RIO – A report from the Court of Auditors of the Union (TCU) alleged overbilling of US $ 911 million in National Bank for Economic and Social Development (BNDES) to exports of Brazilian energy contractors, which corresponds to 41.7% of the total amount financed (US $ 2.2 billion).
The audit was carried out in 17 contracts with Odebrecht, Andrade Gutierrez, OAS and Camargo Corrêa to finance the construction of nine hydroelectric plants and two transmission lines in Angola, Dominican Republic, Mozambique, Ecuador and Costa Rica. The audit also pointed out that $ 570 million would have been disbursed by the bank without proof. The case is under investigation at the TCU, which will still have to try him in plenary.
In the report, the TCU classifies as "unreasonable" the percentage financed in the 17 works: more than 85%. It assesses that the money released may have covered expenses with local suppliers, which violates the rules of Brazil's Export Financing Program (Proex), which only finances operations of Brazilian companies abroad. It also indicates that management costs may have been up to five times greater than benchmarks in similar projects, such as that used by the National Electric Energy Agency (Aneel). These expenses exceeded 13% of the value added of the 17 operations, but exceeded 20% in six cases.
According to the TCU, one of the factors that explain the discrepancy is the high expenditure on expatriate labor. In two Odebrecht projects in Angola – the Cambambe and Lauca hydroelectric plants – 66% of disbursements for the payment of salaries and benefits may have been undue.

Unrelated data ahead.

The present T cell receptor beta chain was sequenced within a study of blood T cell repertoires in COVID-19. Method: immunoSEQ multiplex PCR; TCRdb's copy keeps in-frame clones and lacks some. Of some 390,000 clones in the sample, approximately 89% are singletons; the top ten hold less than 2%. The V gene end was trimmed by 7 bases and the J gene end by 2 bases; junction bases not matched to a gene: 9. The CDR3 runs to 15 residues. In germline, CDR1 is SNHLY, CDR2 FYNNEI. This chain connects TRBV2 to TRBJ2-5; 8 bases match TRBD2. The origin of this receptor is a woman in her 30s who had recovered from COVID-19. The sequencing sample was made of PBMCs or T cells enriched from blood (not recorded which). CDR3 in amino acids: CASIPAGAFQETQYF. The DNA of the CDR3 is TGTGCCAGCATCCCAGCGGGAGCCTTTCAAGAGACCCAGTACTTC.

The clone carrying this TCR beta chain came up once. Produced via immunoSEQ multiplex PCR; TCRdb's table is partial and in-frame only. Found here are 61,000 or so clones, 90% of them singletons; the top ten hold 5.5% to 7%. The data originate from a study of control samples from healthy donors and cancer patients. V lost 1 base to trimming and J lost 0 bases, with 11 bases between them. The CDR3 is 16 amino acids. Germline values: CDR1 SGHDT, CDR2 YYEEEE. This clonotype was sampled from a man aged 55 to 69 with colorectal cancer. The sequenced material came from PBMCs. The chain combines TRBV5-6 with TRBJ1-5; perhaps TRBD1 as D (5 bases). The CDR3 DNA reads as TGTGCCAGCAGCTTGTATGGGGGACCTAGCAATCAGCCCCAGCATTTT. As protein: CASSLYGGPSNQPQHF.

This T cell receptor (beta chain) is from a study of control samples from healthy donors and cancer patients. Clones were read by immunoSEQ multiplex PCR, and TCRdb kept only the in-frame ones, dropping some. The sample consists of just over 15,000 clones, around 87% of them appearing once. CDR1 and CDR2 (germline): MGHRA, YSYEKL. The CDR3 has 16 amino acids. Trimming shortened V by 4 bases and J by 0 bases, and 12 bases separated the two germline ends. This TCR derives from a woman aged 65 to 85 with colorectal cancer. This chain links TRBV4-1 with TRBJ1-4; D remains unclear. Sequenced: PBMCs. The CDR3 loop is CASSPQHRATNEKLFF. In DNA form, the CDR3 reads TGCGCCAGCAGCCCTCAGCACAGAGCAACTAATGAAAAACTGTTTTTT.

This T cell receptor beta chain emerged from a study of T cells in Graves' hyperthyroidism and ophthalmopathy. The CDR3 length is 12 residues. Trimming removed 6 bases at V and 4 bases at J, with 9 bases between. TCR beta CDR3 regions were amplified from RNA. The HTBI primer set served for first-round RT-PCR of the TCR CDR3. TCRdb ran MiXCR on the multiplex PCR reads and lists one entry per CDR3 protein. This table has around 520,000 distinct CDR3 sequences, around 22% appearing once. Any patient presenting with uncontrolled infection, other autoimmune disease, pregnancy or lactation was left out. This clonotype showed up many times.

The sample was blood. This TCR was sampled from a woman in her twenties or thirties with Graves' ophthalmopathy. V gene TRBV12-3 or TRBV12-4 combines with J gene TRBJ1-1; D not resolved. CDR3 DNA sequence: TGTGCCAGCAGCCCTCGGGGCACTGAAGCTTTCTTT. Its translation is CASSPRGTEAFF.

"As soon as BNDES demanded more evidence, it was clear that previously disbursed amounts were overestimated," the TCU said in the report. In the text, the court shows that the costs of expatriate labor in both cases were, on average, 2.25 times higher than in other works and 2.6 times higher than that declared in the Annual Social Information System (Rais) , of the former Ministry of Labor. In addition, they fell to less than a third when the bank increased controls.
"Even so, there is no evidence in the documentation submitted by BNDES that the bank has identified such inconsistencies and provided for adjustments to previously disbursed amounts," the TCU report said.
In the document, official diary of the Union in November of last year, the control body questions the bank about the measures it is taking. It also shows that the institution may have advanced resources from the export financing program (Proex) for sales that have not been confirmed. It also questions whether there are initiatives to charge exporters the fines that, by contract, Proex can apply in such cases.
Bank suspends more than 20 contracts
The problems with exports of services have already led BNDES to suspend more than 20 contracts. Four of the 17 contracts audited by the TCU had disbursements suspended in 2016.
One of the problems mentioned is the default of the countries where the works were carried out, protected by the Export Credit Insurance. As is covered by the National Treasury, the expense to cover these diamonds does not directly impact the bank. The analysis of the technical area of the TCU indicates, however, that there may also have been failures in approval, control and disbursement. The rules of the Export Financing Program (Proex) would have been contradicted, which would subject the BNDES and the exporters to fines if the violations are proven.
Wanted, Minister Augusto Sherman, rapporteur of the case, declined to comment on the audit. The TCU still awaits responses from the BNDES and did not enter into a deliberation phase in the court plenary. Twenty-two requests for information sent by TCU to BNDES, which should have been answered by the end of December, remain unanswered. According to the progress of the proceeding, a request for an extension of time was lodged at the end of the afternoon of Tuesday 2 April.
The BNDES said it is finalizing its response to be sent to the agency and declined to comment on the report. The contractors Andrade Gutierrez, OAS and Camargo Corrêa also declined to comment on the report. Odebrecht informed that it will present the clarifications to the BNDES if this is required by the control body.